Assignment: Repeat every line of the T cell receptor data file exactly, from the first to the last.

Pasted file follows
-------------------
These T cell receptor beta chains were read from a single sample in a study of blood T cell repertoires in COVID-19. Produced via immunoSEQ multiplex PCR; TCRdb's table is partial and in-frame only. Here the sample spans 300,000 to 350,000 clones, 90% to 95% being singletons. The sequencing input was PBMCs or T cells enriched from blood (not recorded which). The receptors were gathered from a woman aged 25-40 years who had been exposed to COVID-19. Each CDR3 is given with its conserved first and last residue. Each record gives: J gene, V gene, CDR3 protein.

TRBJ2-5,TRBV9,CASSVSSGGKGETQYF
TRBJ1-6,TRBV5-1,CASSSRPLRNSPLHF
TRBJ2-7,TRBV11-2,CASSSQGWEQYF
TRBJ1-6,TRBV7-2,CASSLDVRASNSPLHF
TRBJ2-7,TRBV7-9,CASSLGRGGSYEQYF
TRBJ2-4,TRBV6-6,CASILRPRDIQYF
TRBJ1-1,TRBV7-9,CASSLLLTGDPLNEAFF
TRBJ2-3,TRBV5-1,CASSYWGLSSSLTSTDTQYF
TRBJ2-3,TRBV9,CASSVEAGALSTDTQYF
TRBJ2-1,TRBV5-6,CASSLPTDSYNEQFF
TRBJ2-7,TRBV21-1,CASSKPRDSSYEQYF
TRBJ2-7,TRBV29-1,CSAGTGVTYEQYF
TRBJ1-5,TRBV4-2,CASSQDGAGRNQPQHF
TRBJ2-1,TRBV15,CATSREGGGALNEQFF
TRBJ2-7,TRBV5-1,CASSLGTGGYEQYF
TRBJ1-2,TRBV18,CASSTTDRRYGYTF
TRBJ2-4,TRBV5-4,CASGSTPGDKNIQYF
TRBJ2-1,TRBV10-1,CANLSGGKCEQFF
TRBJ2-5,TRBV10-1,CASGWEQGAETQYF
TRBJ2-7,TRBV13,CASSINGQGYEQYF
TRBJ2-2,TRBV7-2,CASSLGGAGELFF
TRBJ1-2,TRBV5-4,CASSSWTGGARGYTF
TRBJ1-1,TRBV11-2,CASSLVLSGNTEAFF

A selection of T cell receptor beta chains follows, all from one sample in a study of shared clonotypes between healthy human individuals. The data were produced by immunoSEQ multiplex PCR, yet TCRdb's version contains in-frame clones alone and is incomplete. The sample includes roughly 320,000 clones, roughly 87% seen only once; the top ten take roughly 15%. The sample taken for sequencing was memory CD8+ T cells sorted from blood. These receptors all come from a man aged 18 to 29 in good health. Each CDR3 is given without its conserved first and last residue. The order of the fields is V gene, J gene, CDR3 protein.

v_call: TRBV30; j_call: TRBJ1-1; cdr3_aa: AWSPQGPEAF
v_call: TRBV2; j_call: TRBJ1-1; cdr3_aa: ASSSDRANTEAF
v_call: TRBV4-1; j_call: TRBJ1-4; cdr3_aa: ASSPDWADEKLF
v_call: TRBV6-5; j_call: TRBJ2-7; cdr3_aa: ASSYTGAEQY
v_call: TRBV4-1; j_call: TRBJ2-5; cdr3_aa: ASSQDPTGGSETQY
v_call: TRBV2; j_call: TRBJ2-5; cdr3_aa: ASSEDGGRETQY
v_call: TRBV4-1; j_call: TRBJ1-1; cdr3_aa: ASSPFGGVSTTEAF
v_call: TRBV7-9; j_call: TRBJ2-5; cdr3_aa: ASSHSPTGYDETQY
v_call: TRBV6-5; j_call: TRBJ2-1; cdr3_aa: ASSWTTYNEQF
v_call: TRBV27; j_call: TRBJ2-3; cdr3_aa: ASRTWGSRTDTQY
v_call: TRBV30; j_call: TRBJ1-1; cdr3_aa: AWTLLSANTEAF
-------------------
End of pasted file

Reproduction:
These T cell receptor beta chains were read from a single sample in a study of blood T cell repertoires in COVID-19. Produced via immunoSEQ multiplex PCR; TCRdb's table is partial and in-frame only. Here the sample spans 300,000 to 350,000 clones, 90% to 95% being singletons. The sequencing input was PBMCs or T cells enriched from blood (not recorded which). The receptors were gathered from a woman aged 25-40 years who had been exposed to COVID-19. Each CDR3 is given with its conserved first and last residue. Each record gives: J gene, V gene, CDR3 protein.

TRBJ2-5,TRBV9,CASSVSSGGKGETQYF
TRBJ1-6,TRBV5-1,CASSSRPLRNSPLHF
TRBJ2-7,TRBV11-2,CASSSQGWEQYF
TRBJ1-6,TRBV7-2,CASSLDVRASNSPLHF
TRBJ2-7,TRBV7-9,CASSLGRGGSYEQYF
TRBJ2-4,TRBV6-6,CASILRPRDIQYF
TRBJ1-1,TRBV7-9,CASSLLLTGDPLNEAFF
TRBJ2-3,TRBV5-1,CASSYWGLSSSLTSTDTQYF
TRBJ2-3,TRBV9,CASSVEAGALSTDTQYF
TRBJ2-1,TRBV5-6,CASSLPTDSYNEQFF
TRBJ2-7,TRBV21-1,CASSKPRDSSYEQYF
TRBJ2-7,TRBV29-1,CSAGTGVTYEQYF
TRBJ1-5,TRBV4-2,CASSQDGAGRNQPQHF
TRBJ2-1,TRBV15,CATSREGGGALNEQFF
TRBJ2-7,TRBV5-1,CASSLGTGGYEQYF
TRBJ1-2,TRBV18,CASSTTDRRYGYTF
TRBJ2-4,TRBV5-4,CASGSTPGDKNIQYF
TRBJ2-1,TRBV10-1,CANLSGGKCEQFF
TRBJ2-5,TRBV10-1,CASGWEQGAETQYF
TRBJ2-7,TRBV13,CASSINGQGYEQYF
TRBJ2-2,TRBV7-2,CASSLGGAGELFF
TRBJ1-2,TRBV5-4,CASSSWTGGARGYTF
TRBJ1-1,TRBV11-2,CASSLVLSGNTEAFF

A selection of T cell receptor beta chains follows, all from one sample in a study of shared clonotypes between healthy human individuals. The data were produced by immunoSEQ multiplex PCR, yet TCRdb's version contains in-frame clones alone and is incomplete. The sample includes roughly 320,000 clones, roughly 87% seen only once; the top ten take roughly 15%. The sample taken for sequencing was memory CD8+ T cells sorted from blood. These receptors all come from a man aged 18 to 29 in good health. Each CDR3 is given without its conserved first and last residue. The order of the fields is V gene, J gene, CDR3 protein.

v_call: TRBV30; j_call: TRBJ1-1; cdr3_aa: AWSPQGPEAF
v_call: TRBV2; j_call: TRBJ1-1; cdr3_aa: ASSSDRANTEAF
v_call: TRBV4-1; j_call: TRBJ1-4; cdr3_aa: ASSPDWADEKLF
v_call: TRBV6-5; j_call: TRBJ2-7; cdr3_aa: ASSYTGAEQY
v_call: TRBV4-1; j_call: TRBJ2-5; cdr3_aa: ASSQDPTGGSETQY
v_call: TRBV2; j_call: TRBJ2-5; cdr3_aa: ASSEDGGRETQY
v_call: TRBV4-1; j_call: TRBJ1-1; cdr3_aa: ASSPFGGVSTTEAF
v_call: TRBV7-9; j_call: TRBJ2-5; cdr3_aa: ASSHSPTGYDETQY
v_call: TRBV6-5; j_call: TRBJ2-1; cdr3_aa: ASSWTTYNEQF
v_call: TRBV27; j_call: TRBJ2-3; cdr3_aa: ASRTWGSRTDTQY
v_call: TRBV30; j_call: TRBJ1-1; cdr3_aa: AWTLLSANTEAF